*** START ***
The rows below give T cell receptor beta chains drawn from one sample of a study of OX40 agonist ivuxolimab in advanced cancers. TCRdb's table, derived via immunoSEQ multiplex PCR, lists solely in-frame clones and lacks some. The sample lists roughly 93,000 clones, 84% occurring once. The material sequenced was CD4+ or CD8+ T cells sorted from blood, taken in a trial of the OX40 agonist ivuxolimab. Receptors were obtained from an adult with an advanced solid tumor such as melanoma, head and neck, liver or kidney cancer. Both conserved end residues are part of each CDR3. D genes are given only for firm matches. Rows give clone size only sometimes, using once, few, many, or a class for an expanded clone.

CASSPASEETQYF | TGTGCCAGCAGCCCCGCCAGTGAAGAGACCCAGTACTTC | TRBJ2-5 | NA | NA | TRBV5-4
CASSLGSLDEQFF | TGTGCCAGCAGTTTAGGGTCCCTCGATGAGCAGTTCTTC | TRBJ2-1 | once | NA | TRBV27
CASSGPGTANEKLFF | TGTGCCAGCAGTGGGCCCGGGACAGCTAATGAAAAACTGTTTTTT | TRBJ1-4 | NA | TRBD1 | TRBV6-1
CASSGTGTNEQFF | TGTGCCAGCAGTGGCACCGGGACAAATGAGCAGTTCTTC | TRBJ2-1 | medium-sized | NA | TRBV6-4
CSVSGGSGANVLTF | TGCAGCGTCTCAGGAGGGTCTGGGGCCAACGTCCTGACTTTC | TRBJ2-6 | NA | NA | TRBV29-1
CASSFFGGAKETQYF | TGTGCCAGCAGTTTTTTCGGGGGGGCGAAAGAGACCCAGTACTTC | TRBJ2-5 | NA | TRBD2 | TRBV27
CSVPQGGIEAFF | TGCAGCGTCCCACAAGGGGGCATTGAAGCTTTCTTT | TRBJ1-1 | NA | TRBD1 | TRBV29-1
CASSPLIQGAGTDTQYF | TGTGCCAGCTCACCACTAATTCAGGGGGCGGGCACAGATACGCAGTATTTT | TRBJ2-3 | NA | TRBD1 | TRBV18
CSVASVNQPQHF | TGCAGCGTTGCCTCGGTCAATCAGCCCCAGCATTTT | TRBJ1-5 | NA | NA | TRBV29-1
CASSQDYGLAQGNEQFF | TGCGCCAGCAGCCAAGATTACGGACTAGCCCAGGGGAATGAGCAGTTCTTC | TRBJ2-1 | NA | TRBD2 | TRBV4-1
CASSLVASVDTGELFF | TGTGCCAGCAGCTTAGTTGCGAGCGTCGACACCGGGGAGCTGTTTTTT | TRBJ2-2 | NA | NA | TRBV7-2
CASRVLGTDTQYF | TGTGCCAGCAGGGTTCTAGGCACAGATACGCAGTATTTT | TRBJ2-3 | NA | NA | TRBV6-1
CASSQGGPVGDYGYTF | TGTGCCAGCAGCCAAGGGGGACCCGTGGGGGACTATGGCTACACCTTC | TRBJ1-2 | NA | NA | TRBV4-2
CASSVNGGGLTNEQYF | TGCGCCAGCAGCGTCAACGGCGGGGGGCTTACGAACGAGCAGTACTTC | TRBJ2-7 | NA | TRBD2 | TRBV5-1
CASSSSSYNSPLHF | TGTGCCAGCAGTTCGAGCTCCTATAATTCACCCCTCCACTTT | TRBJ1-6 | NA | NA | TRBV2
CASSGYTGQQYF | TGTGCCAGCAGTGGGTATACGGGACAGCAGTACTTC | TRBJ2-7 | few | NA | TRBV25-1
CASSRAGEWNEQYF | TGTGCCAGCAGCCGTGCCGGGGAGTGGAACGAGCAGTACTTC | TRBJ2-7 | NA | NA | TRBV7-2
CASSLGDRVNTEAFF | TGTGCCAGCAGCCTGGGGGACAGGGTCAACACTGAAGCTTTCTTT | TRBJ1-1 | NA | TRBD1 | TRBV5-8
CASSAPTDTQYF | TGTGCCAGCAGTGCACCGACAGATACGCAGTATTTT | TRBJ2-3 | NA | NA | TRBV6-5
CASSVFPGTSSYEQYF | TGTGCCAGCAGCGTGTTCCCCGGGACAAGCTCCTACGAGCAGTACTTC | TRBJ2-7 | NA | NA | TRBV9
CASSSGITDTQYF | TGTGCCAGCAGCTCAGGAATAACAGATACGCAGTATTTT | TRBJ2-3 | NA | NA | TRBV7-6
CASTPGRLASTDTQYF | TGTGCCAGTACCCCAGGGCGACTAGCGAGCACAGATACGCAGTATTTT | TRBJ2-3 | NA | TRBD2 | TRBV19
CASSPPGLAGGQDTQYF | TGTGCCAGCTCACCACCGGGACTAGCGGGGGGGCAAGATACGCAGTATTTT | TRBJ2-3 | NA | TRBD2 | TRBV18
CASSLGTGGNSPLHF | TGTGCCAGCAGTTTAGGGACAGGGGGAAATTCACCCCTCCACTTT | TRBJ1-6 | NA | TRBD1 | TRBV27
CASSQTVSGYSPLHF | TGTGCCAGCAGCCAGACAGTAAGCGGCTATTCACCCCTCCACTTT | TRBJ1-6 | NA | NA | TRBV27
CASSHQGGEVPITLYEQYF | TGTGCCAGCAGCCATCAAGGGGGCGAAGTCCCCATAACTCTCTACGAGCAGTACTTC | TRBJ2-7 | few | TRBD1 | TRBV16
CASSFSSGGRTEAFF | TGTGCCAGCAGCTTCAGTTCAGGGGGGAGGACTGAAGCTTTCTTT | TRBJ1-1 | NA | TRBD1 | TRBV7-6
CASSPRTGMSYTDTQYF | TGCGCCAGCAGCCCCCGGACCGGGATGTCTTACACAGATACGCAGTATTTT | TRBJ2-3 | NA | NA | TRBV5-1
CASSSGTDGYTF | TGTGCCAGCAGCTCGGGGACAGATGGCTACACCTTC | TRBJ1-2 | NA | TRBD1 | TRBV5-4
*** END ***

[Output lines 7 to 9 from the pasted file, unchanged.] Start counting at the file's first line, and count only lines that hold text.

CASSFFGGAKETQYF | TGTGCCAGCAGTTTTTTCGGGGGGGCGAAAGAGACCCAGTACTTC | TRBJ2-5 | NA | TRBD2 | TRBV27
CSVPQGGIEAFF | TGCAGCGTCCCACAAGGGGGCATTGAAGCTTTCTTT | TRBJ1-1 | NA | TRBD1 | TRBV29-1
CASSPLIQGAGTDTQYF | TGTGCCAGCTCACCACTAATTCAGGGGGCGGGCACAGATACGCAGTATTTT | TRBJ2-3 | NA | TRBD1 | TRBV18